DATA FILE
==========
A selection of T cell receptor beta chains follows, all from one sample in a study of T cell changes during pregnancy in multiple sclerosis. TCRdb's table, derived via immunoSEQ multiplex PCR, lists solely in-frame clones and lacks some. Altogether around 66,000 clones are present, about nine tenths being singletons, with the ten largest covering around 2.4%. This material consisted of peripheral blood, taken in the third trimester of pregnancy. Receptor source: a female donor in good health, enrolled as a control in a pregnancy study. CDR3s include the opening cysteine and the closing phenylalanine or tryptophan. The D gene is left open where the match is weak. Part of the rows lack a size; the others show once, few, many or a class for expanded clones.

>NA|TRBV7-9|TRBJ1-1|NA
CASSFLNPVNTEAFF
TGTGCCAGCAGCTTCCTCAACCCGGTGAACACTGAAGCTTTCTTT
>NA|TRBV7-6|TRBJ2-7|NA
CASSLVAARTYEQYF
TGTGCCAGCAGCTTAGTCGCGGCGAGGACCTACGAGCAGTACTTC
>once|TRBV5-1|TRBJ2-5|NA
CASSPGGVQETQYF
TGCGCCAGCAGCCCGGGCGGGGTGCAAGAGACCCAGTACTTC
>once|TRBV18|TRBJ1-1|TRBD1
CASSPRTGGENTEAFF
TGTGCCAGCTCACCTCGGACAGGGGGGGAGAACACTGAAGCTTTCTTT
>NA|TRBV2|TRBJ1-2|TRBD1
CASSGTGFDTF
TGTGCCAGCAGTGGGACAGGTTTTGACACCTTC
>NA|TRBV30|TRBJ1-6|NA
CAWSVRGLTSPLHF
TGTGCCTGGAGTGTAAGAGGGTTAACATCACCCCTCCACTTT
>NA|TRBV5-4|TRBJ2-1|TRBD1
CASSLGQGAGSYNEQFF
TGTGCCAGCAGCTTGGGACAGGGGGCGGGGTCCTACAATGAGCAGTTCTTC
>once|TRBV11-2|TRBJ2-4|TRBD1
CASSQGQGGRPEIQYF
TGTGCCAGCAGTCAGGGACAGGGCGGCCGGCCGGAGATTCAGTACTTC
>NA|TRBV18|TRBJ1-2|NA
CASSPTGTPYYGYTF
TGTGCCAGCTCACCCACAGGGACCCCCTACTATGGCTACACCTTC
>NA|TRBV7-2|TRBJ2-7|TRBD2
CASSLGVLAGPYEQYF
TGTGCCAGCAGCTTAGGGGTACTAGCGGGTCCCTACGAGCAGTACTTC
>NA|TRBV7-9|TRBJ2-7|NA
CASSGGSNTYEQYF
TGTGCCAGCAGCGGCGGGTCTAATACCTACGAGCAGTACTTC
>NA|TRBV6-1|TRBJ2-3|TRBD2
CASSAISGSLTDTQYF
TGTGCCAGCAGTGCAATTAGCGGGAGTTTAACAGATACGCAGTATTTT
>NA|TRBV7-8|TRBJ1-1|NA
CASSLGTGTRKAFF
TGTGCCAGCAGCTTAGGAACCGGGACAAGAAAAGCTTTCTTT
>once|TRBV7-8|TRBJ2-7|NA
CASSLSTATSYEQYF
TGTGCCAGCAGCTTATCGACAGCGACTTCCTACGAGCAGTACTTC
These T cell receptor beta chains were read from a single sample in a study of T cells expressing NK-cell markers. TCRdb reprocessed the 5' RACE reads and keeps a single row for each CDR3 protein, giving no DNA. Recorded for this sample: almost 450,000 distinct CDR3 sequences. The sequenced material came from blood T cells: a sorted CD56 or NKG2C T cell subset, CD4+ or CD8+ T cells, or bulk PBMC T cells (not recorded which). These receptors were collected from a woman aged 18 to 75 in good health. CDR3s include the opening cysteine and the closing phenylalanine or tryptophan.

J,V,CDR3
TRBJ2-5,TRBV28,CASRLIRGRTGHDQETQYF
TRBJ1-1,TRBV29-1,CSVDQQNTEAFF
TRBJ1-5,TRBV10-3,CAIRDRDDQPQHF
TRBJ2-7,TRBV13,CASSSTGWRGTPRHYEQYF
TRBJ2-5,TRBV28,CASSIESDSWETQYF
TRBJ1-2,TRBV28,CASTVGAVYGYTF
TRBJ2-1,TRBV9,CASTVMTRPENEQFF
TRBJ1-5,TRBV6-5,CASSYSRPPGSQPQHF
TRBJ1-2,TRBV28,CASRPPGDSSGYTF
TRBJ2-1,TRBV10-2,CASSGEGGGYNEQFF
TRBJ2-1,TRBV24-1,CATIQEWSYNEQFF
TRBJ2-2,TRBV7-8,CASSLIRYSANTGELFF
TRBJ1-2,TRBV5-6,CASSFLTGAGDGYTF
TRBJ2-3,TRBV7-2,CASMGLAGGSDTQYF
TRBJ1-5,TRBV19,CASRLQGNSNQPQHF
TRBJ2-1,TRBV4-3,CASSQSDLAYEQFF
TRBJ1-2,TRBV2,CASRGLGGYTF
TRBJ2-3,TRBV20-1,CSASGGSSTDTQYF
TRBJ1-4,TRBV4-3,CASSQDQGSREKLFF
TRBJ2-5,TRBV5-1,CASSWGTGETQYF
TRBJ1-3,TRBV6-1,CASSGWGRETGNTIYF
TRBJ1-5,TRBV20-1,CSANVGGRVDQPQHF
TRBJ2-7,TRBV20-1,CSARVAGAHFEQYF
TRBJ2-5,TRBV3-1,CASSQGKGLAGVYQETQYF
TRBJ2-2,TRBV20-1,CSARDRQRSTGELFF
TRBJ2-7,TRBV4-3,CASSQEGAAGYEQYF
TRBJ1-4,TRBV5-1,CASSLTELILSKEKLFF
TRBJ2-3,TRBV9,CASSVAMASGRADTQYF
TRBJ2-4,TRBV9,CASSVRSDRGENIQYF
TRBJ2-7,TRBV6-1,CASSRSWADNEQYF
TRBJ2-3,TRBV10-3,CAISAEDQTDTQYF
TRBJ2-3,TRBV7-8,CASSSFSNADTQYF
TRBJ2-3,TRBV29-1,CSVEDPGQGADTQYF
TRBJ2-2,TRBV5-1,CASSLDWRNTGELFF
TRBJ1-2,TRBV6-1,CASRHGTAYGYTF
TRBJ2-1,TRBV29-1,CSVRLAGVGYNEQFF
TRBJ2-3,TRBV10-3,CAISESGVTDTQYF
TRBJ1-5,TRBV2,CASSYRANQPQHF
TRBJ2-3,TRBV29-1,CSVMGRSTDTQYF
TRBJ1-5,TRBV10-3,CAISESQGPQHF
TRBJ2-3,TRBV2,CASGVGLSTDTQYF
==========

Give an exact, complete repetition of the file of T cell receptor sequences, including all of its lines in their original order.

A selection of T cell receptor beta chains follows, all from one sample in a study of T cell changes during pregnancy in multiple sclerosis. TCRdb's table, derived via immunoSEQ multiplex PCR, lists solely in-frame clones and lacks some. Altogether around 66,000 clones are present, about nine tenths being singletons, with the ten largest covering around 2.4%. This material consisted of peripheral blood, taken in the third trimester of pregnancy. Receptor source: a female donor in good health, enrolled as a control in a pregnancy study. CDR3s include the opening cysteine and the closing phenylalanine or tryptophan. The D gene is left open where the match is weak. Part of the rows lack a size; the others show once, few, many or a class for expanded clones.

>NA|TRBV7-9|TRBJ1-1|NA
CASSFLNPVNTEAFF
TGTGCCAGCAGCTTCCTCAACCCGGTGAACACTGAAGCTTTCTTT
>NA|TRBV7-6|TRBJ2-7|NA
CASSLVAARTYEQYF
TGTGCCAGCAGCTTAGTCGCGGCGAGGACCTACGAGCAGTACTTC
>once|TRBV5-1|TRBJ2-5|NA
CASSPGGVQETQYF
TGCGCCAGCAGCCCGGGCGGGGTGCAAGAGACCCAGTACTTC
>once|TRBV18|TRBJ1-1|TRBD1
CASSPRTGGENTEAFF
TGTGCCAGCTCACCTCGGACAGGGGGGGAGAACACTGAAGCTTTCTTT
>NA|TRBV2|TRBJ1-2|TRBD1
CASSGTGFDTF
TGTGCCAGCAGTGGGACAGGTTTTGACACCTTC
>NA|TRBV30|TRBJ1-6|NA
CAWSVRGLTSPLHF
TGTGCCTGGAGTGTAAGAGGGTTAACATCACCCCTCCACTTT
>NA|TRBV5-4|TRBJ2-1|TRBD1
CASSLGQGAGSYNEQFF
TGTGCCAGCAGCTTGGGACAGGGGGCGGGGTCCTACAATGAGCAGTTCTTC
>once|TRBV11-2|TRBJ2-4|TRBD1
CASSQGQGGRPEIQYF
TGTGCCAGCAGTCAGGGACAGGGCGGCCGGCCGGAGATTCAGTACTTC
>NA|TRBV18|TRBJ1-2|NA
CASSPTGTPYYGYTF
TGTGCCAGCTCACCCACAGGGACCCCCTACTATGGCTACACCTTC
>NA|TRBV7-2|TRBJ2-7|TRBD2
CASSLGVLAGPYEQYF
TGTGCCAGCAGCTTAGGGGTACTAGCGGGTCCCTACGAGCAGTACTTC
>NA|TRBV7-9|TRBJ2-7|NA
CASSGGSNTYEQYF
TGTGCCAGCAGCGGCGGGTCTAATACCTACGAGCAGTACTTC
>NA|TRBV6-1|TRBJ2-3|TRBD2
CASSAISGSLTDTQYF
TGTGCCAGCAGTGCAATTAGCGGGAGTTTAACAGATACGCAGTATTTT
>NA|TRBV7-8|TRBJ1-1|NA
CASSLGTGTRKAFF
TGTGCCAGCAGCTTAGGAACCGGGACAAGAAAAGCTTTCTTT
>once|TRBV7-8|TRBJ2-7|NA
CASSLSTATSYEQYF
TGTGCCAGCAGCTTATCGACAGCGACTTCCTACGAGCAGTACTTC
These T cell receptor beta chains were read from a single sample in a study of T cells expressing NK-cell markers. TCRdb reprocessed the 5' RACE reads and keeps a single row for each CDR3 protein, giving no DNA. Recorded for this sample: almost 450,000 distinct CDR3 sequences. The sequenced material came from blood T cells: a sorted CD56 or NKG2C T cell subset, CD4+ or CD8+ T cells, or bulk PBMC T cells (not recorded which). These receptors were collected from a woman aged 18 to 75 in good health. CDR3s include the opening cysteine and the closing phenylalanine or tryptophan.

J,V,CDR3
TRBJ2-5,TRBV28,CASRLIRGRTGHDQETQYF
TRBJ1-1,TRBV29-1,CSVDQQNTEAFF
TRBJ1-5,TRBV10-3,CAIRDRDDQPQHF
TRBJ2-7,TRBV13,CASSSTGWRGTPRHYEQYF
TRBJ2-5,TRBV28,CASSIESDSWETQYF
TRBJ1-2,TRBV28,CASTVGAVYGYTF
TRBJ2-1,TRBV9,CASTVMTRPENEQFF
TRBJ1-5,TRBV6-5,CASSYSRPPGSQPQHF
TRBJ1-2,TRBV28,CASRPPGDSSGYTF
TRBJ2-1,TRBV10-2,CASSGEGGGYNEQFF
TRBJ2-1,TRBV24-1,CATIQEWSYNEQFF
TRBJ2-2,TRBV7-8,CASSLIRYSANTGELFF
TRBJ1-2,TRBV5-6,CASSFLTGAGDGYTF
TRBJ2-3,TRBV7-2,CASMGLAGGSDTQYF
TRBJ1-5,TRBV19,CASRLQGNSNQPQHF
TRBJ2-1,TRBV4-3,CASSQSDLAYEQFF
TRBJ1-2,TRBV2,CASRGLGGYTF
TRBJ2-3,TRBV20-1,CSASGGSSTDTQYF
TRBJ1-4,TRBV4-3,CASSQDQGSREKLFF
TRBJ2-5,TRBV5-1,CASSWGTGETQYF
TRBJ1-3,TRBV6-1,CASSGWGRETGNTIYF
TRBJ1-5,TRBV20-1,CSANVGGRVDQPQHF
TRBJ2-7,TRBV20-1,CSARVAGAHFEQYF
TRBJ2-5,TRBV3-1,CASSQGKGLAGVYQETQYF
TRBJ2-2,TRBV20-1,CSARDRQRSTGELFF
TRBJ2-7,TRBV4-3,CASSQEGAAGYEQYF
TRBJ1-4,TRBV5-1,CASSLTELILSKEKLFF
TRBJ2-3,TRBV9,CASSVAMASGRADTQYF
TRBJ2-4,TRBV9,CASSVRSDRGENIQYF
TRBJ2-7,TRBV6-1,CASSRSWADNEQYF
TRBJ2-3,TRBV10-3,CAISAEDQTDTQYF
TRBJ2-3,TRBV7-8,CASSSFSNADTQYF
TRBJ2-3,TRBV29-1,CSVEDPGQGADTQYF
TRBJ2-2,TRBV5-1,CASSLDWRNTGELFF
TRBJ1-2,TRBV6-1,CASRHGTAYGYTF
TRBJ2-1,TRBV29-1,CSVRLAGVGYNEQFF
TRBJ2-3,TRBV10-3,CAISESGVTDTQYF
TRBJ1-5,TRBV2,CASSYRANQPQHF
TRBJ2-3,TRBV29-1,CSVMGRSTDTQYF
TRBJ1-5,TRBV10-3,CAISESQGPQHF
TRBJ2-3,TRBV2,CASGVGLSTDTQYF